If the line goes slack, reel it in.
Also, after you cast the line out and walk it back to the rod holder, keep your hand on the spool to prevent creating a bow in the line.
Tackle & Gear
The first big setup Capt. B had rigged up included the Penn Rival 7000 Spinning Reel on a 12’6 rod weighted for 4-8 oz.
Next, he had a Penn Battle III 4000 paired 7’6 rod and the Penn Battle III can be paired with any rod from 7’0 to 9’6″.
That is an all-purpose setup you can use pretty much anywhere in Florida to catch fish.
Moving down the line is a slightly lower-cost version of the Battle III.
Capt. B had a Shakespeare Ugly Stick rod paired with a Penn Fierce 4000.
Again, you can fish for anything with this setup from beginners to experienced anglers.
The biggest setup we were using included Capt. B’s favorite rod for surf fishing.
The rod is an Akios Fury FX 420 (3-piece pro series rod) that is super light for being 14 feet long.
That rod is paired up with a Penn Pursuit 6000 series.
It is always a great idea to have one short rod and one longer to fish multiple sections of the beach to find where those bites are coming from.
Packing Up & Storing Rigs
The first thing you need to do is remove the weight from the rig.
You do not want the weight to bang against the rod and cause microfractures.
The biggest mistake anglers make is taking the hooks and placing them through the guides of the rod.
This can damage the guide and cause further issues down the road.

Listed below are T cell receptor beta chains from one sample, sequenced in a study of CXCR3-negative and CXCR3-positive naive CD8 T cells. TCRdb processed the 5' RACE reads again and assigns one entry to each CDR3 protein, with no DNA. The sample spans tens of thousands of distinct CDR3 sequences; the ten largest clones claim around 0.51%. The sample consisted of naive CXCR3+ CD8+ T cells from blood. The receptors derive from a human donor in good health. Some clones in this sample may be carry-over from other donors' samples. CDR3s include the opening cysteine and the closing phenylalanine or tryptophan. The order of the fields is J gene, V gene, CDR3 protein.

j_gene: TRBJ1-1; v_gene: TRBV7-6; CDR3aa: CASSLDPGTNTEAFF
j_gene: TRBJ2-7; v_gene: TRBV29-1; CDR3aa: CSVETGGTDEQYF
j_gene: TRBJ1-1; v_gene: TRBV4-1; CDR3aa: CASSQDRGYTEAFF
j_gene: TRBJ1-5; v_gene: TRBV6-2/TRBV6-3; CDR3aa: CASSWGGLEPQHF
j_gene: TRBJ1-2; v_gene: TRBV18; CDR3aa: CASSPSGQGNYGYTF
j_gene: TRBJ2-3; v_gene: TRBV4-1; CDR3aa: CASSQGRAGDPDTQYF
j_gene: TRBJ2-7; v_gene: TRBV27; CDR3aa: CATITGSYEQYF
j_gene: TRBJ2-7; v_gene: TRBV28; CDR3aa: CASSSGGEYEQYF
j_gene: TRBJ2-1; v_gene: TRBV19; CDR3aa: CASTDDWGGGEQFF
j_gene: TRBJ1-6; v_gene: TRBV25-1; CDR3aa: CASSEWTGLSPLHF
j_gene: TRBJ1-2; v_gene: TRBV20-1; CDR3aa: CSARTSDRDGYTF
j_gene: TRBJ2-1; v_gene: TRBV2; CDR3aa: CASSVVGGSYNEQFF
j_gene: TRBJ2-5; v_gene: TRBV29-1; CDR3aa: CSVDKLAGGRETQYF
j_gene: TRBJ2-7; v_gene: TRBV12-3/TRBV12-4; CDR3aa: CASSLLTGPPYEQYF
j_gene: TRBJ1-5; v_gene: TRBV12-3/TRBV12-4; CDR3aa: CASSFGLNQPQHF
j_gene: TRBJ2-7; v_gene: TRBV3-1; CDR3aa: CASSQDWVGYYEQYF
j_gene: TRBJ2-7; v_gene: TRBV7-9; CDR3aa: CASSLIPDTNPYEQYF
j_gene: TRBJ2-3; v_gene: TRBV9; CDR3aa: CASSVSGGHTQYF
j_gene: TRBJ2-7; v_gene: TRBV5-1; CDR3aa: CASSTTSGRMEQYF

With the pompano rigs that have two hooks, Capt. B takes one hook and feeds it through a guide but connects one hook to the other.
Then tighten down the line and no metal is touching the rod at all.
Capt. B charters trips from shore so if you’re in the Brevard County area be sure to hit him up for a trip!
Call or text Capt. B at this number: (321) – 424 – 4119
Or reach out to him via email here: firstname.lastname@example.org
If you have any other questions or comments for me or for Capt. B, go ahead and drop them down below!!
We’d love to hear from you!
Finding The Fish Help
In order to help make sure that you are targeting the right areas based on the latest feeding trends and upcoming weather forecasts, make sure to use the following 3 resources because they will save you a ton of time.
1. Weekend Game Plans (updated weekly)
These regional game plans will show you exactly what types of spots to target in under 10 minutes… just click the video to start, and you’ll be informed on what to do on your next trip.
2. Smart Fishing Spots Platform (updated every 15 minutes)
This exclusive software literally shows you where the most fish are likely to be feeding based on exactly when you’ll be fishing. It factors in the tides, wind, and weather to help you quickly see which areas to target throughout the day.
3. Community Reports (live feed)
The Insider Community platform is what you can use to see what is biting near you, and you can get to know other members who fish in your area. Plus, you can use it to keep a log of your catches so you can use past trips to help predict future catches.
STOP WASTING TIME ON THE WATER!
Do what the “SMART ANGLERS” are doing and join the Insider Club.
Here’s what you’ll receive today when you join: